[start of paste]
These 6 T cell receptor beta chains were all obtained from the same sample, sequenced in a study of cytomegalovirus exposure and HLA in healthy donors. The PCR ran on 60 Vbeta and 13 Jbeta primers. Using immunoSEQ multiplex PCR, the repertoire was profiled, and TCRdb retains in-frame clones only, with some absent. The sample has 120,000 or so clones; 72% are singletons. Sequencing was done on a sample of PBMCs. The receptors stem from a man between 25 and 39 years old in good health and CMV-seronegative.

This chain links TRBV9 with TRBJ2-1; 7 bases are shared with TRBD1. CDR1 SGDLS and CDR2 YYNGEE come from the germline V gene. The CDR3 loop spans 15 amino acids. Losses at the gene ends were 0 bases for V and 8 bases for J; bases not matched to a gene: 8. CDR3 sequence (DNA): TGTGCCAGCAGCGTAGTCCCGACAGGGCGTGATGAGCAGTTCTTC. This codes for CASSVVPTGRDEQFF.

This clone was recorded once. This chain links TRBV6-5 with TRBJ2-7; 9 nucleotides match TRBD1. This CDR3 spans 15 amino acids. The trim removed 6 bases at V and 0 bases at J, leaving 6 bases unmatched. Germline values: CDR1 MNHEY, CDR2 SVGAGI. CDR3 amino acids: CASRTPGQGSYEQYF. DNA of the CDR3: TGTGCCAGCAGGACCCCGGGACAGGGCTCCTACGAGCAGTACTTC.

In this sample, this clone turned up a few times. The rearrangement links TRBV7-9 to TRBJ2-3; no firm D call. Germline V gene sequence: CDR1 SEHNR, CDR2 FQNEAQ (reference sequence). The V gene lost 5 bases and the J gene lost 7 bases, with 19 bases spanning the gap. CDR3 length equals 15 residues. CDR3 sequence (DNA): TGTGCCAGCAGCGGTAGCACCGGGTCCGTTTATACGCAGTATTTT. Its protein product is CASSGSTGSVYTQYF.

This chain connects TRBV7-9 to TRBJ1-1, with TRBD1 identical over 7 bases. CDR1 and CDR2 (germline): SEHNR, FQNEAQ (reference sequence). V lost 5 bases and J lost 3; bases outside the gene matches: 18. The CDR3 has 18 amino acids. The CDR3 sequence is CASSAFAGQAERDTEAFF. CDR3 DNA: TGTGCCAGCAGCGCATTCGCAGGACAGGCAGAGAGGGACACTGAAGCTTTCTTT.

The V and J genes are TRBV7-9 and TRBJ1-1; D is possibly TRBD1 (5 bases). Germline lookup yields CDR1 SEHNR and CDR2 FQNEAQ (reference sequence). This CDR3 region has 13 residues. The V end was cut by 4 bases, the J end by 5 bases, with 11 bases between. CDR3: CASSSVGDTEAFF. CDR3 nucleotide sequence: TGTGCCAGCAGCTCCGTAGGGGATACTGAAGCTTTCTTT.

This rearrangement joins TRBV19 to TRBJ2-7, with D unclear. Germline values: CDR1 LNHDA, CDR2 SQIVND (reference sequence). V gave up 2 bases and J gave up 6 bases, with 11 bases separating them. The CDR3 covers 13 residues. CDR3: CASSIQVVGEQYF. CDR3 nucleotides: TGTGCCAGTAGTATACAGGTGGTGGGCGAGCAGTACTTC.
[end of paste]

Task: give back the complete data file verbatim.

These 6 T cell receptor beta chains were all obtained from the same sample, sequenced in a study of cytomegalovirus exposure and HLA in healthy donors. The PCR ran on 60 Vbeta and 13 Jbeta primers. Using immunoSEQ multiplex PCR, the repertoire was profiled, and TCRdb retains in-frame clones only, with some absent. The sample has 120,000 or so clones; 72% are singletons. Sequencing was done on a sample of PBMCs. The receptors stem from a man between 25 and 39 years old in good health and CMV-seronegative.

This chain links TRBV9 with TRBJ2-1; 7 bases are shared with TRBD1. CDR1 SGDLS and CDR2 YYNGEE come from the germline V gene. The CDR3 loop spans 15 amino acids. Losses at the gene ends were 0 bases for V and 8 bases for J; bases not matched to a gene: 8. CDR3 sequence (DNA): TGTGCCAGCAGCGTAGTCCCGACAGGGCGTGATGAGCAGTTCTTC. This codes for CASSVVPTGRDEQFF.

This clone was recorded once. This chain links TRBV6-5 with TRBJ2-7; 9 nucleotides match TRBD1. This CDR3 spans 15 amino acids. The trim removed 6 bases at V and 0 bases at J, leaving 6 bases unmatched. Germline values: CDR1 MNHEY, CDR2 SVGAGI. CDR3 amino acids: CASRTPGQGSYEQYF. DNA of the CDR3: TGTGCCAGCAGGACCCCGGGACAGGGCTCCTACGAGCAGTACTTC.

In this sample, this clone turned up a few times. The rearrangement links TRBV7-9 to TRBJ2-3; no firm D call. Germline V gene sequence: CDR1 SEHNR, CDR2 FQNEAQ (reference sequence). The V gene lost 5 bases and the J gene lost 7 bases, with 19 bases spanning the gap. CDR3 length equals 15 residues. CDR3 sequence (DNA): TGTGCCAGCAGCGGTAGCACCGGGTCCGTTTATACGCAGTATTTT. Its protein product is CASSGSTGSVYTQYF.

This chain connects TRBV7-9 to TRBJ1-1, with TRBD1 identical over 7 bases. CDR1 and CDR2 (germline): SEHNR, FQNEAQ (reference sequence). V lost 5 bases and J lost 3; bases outside the gene matches: 18. The CDR3 has 18 amino acids. The CDR3 sequence is CASSAFAGQAERDTEAFF. CDR3 DNA: TGTGCCAGCAGCGCATTCGCAGGACAGGCAGAGAGGGACACTGAAGCTTTCTTT.

The V and J genes are TRBV7-9 and TRBJ1-1; D is possibly TRBD1 (5 bases). Germline lookup yields CDR1 SEHNR and CDR2 FQNEAQ (reference sequence). This CDR3 region has 13 residues. The V end was cut by 4 bases, the J end by 5 bases, with 11 bases between. CDR3: CASSSVGDTEAFF. CDR3 nucleotide sequence: TGTGCCAGCAGCTCCGTAGGGGATACTGAAGCTTTCTTT.

This rearrangement joins TRBV19 to TRBJ2-7, with D unclear. Germline values: CDR1 LNHDA, CDR2 SQIVND (reference sequence). V gave up 2 bases and J gave up 6 bases, with 11 bases separating them. The CDR3 covers 13 residues. CDR3: CASSIQVVGEQYF. CDR3 nucleotides: TGTGCCAGTAGTATACAGGTGGTGGGCGAGCAGTACTTC.